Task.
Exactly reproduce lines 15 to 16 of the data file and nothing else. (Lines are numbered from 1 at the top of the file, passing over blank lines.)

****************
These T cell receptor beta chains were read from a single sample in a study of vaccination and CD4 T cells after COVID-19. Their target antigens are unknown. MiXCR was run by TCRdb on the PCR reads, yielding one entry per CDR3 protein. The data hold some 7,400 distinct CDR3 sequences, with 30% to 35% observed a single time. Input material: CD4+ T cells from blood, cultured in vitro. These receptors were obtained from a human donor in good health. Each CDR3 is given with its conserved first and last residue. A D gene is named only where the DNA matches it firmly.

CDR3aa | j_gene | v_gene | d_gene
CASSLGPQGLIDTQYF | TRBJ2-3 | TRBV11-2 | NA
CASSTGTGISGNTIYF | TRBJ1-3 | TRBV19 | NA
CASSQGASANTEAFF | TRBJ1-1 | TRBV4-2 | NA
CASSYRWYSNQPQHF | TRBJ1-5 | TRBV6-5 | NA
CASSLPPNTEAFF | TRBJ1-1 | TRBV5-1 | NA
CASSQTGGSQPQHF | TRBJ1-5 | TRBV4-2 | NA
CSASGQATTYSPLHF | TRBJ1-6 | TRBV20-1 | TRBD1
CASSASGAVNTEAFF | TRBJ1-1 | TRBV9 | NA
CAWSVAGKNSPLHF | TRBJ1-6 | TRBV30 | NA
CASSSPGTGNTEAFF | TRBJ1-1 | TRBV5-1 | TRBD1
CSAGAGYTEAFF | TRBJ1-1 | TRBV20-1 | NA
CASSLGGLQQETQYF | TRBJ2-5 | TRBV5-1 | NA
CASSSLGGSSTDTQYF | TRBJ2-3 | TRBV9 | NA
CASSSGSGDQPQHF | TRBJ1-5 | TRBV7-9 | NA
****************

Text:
CASSSLGGSSTDTQYF | TRBJ2-3 | TRBV9 | NA
CASSSGSGDQPQHF | TRBJ1-5 | TRBV7-9 | NA